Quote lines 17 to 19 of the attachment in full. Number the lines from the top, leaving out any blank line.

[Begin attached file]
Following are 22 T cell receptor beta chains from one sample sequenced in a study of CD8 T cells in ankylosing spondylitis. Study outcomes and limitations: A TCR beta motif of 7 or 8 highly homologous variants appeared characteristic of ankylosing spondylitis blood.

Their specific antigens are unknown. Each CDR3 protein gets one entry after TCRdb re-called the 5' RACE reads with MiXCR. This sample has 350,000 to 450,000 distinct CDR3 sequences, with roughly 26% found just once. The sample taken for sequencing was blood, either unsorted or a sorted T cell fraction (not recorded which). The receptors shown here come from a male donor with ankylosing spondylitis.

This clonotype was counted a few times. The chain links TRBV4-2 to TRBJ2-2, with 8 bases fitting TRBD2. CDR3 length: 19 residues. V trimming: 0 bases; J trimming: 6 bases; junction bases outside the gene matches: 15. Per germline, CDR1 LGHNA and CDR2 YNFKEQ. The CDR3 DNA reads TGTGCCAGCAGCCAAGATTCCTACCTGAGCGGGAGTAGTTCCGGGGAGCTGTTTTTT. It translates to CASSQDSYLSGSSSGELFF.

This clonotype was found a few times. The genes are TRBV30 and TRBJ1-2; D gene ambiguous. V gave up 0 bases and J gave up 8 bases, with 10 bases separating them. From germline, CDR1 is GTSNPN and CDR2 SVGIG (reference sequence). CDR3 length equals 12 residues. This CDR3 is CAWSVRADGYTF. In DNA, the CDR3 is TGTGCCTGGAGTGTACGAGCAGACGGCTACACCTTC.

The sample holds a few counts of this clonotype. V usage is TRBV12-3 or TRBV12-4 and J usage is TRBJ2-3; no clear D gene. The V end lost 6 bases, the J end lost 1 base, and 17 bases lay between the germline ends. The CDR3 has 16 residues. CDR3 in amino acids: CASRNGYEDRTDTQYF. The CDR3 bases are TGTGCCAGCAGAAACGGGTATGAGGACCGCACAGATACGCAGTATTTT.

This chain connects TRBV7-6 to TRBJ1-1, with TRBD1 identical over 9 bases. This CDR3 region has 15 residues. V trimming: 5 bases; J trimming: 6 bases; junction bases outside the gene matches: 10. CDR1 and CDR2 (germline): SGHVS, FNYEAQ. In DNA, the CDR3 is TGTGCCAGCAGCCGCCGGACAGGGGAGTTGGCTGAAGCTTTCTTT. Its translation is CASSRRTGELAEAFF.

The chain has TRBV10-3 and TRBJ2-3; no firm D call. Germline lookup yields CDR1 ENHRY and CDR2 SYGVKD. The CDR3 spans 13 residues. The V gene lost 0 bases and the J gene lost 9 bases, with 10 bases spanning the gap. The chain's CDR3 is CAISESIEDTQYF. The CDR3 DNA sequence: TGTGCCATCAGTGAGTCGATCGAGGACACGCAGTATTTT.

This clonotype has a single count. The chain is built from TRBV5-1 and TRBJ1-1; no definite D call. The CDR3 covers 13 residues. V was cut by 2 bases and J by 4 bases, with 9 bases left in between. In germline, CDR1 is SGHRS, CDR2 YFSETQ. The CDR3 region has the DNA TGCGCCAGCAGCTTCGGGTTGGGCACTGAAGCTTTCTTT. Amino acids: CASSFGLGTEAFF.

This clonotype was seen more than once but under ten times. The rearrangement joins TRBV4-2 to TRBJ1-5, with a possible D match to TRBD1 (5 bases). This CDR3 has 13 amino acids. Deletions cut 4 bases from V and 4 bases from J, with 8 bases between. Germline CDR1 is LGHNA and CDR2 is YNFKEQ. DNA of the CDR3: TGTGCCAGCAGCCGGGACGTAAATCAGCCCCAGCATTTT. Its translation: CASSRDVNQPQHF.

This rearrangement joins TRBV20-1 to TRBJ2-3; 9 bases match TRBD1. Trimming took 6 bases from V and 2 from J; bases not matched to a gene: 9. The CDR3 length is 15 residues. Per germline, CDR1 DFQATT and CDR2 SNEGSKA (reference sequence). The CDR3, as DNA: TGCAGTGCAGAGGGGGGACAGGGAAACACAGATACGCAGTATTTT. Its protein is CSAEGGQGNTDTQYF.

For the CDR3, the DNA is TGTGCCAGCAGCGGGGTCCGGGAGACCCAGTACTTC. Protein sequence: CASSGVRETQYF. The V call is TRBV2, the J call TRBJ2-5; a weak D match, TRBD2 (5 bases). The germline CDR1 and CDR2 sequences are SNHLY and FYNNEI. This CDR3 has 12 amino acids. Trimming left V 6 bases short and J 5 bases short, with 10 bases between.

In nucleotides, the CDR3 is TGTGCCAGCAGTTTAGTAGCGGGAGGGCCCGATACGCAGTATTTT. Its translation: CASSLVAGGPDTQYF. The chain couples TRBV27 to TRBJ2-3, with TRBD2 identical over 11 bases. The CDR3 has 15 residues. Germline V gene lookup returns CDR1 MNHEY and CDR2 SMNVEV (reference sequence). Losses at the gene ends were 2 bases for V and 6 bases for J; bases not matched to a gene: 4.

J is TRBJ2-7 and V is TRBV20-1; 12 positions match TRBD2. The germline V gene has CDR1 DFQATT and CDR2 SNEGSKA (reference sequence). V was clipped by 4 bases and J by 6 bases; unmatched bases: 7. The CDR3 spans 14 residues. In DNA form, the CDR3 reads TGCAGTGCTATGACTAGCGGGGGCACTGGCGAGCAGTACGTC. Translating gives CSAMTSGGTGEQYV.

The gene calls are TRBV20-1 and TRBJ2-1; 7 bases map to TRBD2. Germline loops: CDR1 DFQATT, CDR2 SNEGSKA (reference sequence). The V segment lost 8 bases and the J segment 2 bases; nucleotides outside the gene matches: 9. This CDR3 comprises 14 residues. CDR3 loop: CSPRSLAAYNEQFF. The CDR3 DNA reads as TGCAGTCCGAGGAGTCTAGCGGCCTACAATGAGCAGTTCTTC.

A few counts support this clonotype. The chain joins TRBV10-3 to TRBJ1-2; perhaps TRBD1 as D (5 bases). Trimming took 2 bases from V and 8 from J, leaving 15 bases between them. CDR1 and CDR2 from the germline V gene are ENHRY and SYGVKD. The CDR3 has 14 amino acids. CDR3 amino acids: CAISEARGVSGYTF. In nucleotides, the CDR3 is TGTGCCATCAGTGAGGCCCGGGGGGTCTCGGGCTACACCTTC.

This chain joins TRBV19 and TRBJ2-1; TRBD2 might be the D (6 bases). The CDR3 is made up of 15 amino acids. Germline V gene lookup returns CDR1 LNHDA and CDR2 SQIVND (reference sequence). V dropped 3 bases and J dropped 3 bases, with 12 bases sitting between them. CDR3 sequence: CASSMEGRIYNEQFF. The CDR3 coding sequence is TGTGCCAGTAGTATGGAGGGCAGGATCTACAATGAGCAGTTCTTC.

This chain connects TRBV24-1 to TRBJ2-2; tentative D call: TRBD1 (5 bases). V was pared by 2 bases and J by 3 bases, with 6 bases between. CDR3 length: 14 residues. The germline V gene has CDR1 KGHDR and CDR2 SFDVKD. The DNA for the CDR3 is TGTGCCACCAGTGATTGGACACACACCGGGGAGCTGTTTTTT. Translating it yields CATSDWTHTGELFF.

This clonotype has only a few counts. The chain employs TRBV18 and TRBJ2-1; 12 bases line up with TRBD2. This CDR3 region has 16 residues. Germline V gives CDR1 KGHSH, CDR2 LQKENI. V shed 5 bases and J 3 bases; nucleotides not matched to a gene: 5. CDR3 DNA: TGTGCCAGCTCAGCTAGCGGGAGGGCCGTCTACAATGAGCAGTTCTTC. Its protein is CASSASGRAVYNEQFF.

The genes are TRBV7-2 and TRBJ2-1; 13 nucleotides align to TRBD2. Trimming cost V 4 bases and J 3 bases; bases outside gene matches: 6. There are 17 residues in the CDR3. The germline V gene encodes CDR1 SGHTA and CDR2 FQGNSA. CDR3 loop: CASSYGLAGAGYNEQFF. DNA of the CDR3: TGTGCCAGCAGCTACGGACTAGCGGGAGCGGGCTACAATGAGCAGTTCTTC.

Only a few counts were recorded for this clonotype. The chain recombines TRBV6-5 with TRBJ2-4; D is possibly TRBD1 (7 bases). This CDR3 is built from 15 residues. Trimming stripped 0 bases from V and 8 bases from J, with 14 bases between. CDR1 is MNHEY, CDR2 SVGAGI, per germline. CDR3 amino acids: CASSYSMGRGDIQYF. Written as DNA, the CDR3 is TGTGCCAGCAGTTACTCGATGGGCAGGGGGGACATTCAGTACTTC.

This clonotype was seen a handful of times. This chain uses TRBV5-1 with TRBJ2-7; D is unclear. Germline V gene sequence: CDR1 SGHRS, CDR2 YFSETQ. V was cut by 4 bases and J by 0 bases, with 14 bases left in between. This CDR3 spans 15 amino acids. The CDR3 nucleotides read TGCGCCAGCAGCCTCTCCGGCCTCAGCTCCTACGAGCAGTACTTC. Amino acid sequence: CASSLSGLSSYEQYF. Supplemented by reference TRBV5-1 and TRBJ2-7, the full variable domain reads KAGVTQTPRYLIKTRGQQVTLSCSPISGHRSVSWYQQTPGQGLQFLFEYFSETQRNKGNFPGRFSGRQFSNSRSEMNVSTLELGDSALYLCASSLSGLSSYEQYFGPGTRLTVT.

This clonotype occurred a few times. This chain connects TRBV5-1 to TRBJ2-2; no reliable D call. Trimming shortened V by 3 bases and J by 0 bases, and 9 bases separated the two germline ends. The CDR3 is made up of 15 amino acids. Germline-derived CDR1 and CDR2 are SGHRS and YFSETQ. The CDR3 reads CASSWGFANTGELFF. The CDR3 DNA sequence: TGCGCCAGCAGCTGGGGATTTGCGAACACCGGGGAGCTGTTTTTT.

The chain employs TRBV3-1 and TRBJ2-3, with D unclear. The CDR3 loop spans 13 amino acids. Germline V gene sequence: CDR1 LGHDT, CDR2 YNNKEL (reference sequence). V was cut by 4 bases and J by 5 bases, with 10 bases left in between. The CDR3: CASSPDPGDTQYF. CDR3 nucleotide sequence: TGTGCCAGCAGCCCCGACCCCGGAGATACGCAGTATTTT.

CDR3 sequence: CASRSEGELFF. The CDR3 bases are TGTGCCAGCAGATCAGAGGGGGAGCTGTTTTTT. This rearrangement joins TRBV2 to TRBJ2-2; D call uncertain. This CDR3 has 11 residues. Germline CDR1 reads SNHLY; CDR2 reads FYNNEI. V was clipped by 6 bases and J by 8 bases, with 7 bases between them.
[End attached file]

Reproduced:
This chain connects TRBV24-1 to TRBJ2-2; tentative D call: TRBD1 (5 bases). V was pared by 2 bases and J by 3 bases, with 6 bases between. CDR3 length: 14 residues. The germline V gene has CDR1 KGHDR and CDR2 SFDVKD. The DNA for the CDR3 is TGTGCCACCAGTGATTGGACACACACCGGGGAGCTGTTTTTT. Translating it yields CATSDWTHTGELFF.

This clonotype has only a few counts. The chain employs TRBV18 and TRBJ2-1; 12 bases line up with TRBD2. This CDR3 region has 16 residues. Germline V gives CDR1 KGHSH, CDR2 LQKENI. V shed 5 bases and J 3 bases; nucleotides not matched to a gene: 5. CDR3 DNA: TGTGCCAGCTCAGCTAGCGGGAGGGCCGTCTACAATGAGCAGTTCTTC. Its protein is CASSASGRAVYNEQFF.

The genes are TRBV7-2 and TRBJ2-1; 13 nucleotides align to TRBD2. Trimming cost V 4 bases and J 3 bases; bases outside gene matches: 6. There are 17 residues in the CDR3. The germline V gene encodes CDR1 SGHTA and CDR2 FQGNSA. CDR3 loop: CASSYGLAGAGYNEQFF. DNA of the CDR3: TGTGCCAGCAGCTACGGACTAGCGGGAGCGGGCTACAATGAGCAGTTCTTC.